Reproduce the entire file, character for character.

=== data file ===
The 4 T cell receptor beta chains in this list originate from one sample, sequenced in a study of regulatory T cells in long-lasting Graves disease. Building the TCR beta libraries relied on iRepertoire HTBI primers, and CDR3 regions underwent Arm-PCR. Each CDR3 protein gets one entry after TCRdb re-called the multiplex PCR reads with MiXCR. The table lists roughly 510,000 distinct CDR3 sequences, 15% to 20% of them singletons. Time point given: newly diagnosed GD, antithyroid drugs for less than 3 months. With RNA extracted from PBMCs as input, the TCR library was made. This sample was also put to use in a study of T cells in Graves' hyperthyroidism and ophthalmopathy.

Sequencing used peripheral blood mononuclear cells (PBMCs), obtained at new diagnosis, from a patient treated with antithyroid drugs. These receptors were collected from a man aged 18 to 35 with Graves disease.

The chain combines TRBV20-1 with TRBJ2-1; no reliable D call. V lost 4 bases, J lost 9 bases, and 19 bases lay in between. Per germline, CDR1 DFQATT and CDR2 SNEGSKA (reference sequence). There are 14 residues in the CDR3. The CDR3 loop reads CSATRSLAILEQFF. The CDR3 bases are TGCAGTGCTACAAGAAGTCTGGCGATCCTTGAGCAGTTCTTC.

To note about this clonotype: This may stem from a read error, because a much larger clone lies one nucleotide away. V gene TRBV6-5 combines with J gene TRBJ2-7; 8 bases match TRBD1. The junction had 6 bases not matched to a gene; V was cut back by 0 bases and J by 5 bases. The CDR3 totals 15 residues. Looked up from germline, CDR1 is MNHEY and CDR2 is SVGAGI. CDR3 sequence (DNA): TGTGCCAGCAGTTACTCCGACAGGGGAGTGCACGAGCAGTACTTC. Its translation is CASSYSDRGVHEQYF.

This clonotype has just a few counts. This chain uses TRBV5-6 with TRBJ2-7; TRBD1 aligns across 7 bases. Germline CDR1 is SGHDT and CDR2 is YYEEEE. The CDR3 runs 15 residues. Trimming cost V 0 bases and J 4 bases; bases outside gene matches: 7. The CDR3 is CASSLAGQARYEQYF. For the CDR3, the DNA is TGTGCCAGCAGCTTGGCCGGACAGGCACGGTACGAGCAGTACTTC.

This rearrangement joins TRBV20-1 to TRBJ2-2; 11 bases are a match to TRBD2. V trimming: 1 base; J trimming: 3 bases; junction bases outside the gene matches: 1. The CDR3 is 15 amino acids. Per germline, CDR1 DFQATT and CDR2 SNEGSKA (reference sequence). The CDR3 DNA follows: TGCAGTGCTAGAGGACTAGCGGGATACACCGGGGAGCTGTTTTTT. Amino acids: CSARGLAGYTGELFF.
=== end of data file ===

The 4 T cell receptor beta chains in this list originate from one sample, sequenced in a study of regulatory T cells in long-lasting Graves disease. Building the TCR beta libraries relied on iRepertoire HTBI primers, and CDR3 regions underwent Arm-PCR. Each CDR3 protein gets one entry after TCRdb re-called the multiplex PCR reads with MiXCR. The table lists roughly 510,000 distinct CDR3 sequences, 15% to 20% of them singletons. Time point given: newly diagnosed GD, antithyroid drugs for less than 3 months. With RNA extracted from PBMCs as input, the TCR library was made. This sample was also put to use in a study of T cells in Graves' hyperthyroidism and ophthalmopathy.

Sequencing used peripheral blood mononuclear cells (PBMCs), obtained at new diagnosis, from a patient treated with antithyroid drugs. These receptors were collected from a man aged 18 to 35 with Graves disease.

The chain combines TRBV20-1 with TRBJ2-1; no reliable D call. V lost 4 bases, J lost 9 bases, and 19 bases lay in between. Per germline, CDR1 DFQATT and CDR2 SNEGSKA (reference sequence). There are 14 residues in the CDR3. The CDR3 loop reads CSATRSLAILEQFF. The CDR3 bases are TGCAGTGCTACAAGAAGTCTGGCGATCCTTGAGCAGTTCTTC.

To note about this clonotype: This may stem from a read error, because a much larger clone lies one nucleotide away. V gene TRBV6-5 combines with J gene TRBJ2-7; 8 bases match TRBD1. The junction had 6 bases not matched to a gene; V was cut back by 0 bases and J by 5 bases. The CDR3 totals 15 residues. Looked up from germline, CDR1 is MNHEY and CDR2 is SVGAGI. CDR3 sequence (DNA): TGTGCCAGCAGTTACTCCGACAGGGGAGTGCACGAGCAGTACTTC. Its translation is CASSYSDRGVHEQYF.

This clonotype has just a few counts. This chain uses TRBV5-6 with TRBJ2-7; TRBD1 aligns across 7 bases. Germline CDR1 is SGHDT and CDR2 is YYEEEE. The CDR3 runs 15 residues. Trimming cost V 0 bases and J 4 bases; bases outside gene matches: 7. The CDR3 is CASSLAGQARYEQYF. For the CDR3, the DNA is TGTGCCAGCAGCTTGGCCGGACAGGCACGGTACGAGCAGTACTTC.

This rearrangement joins TRBV20-1 to TRBJ2-2; 11 bases are a match to TRBD2. V trimming: 1 base; J trimming: 3 bases; junction bases outside the gene matches: 1. The CDR3 is 15 amino acids. Per germline, CDR1 DFQATT and CDR2 SNEGSKA (reference sequence). The CDR3 DNA follows: TGCAGTGCTAGAGGACTAGCGGGATACACCGGGGAGCTGTTTTTT. Amino acids: CSARGLAGYTGELFF.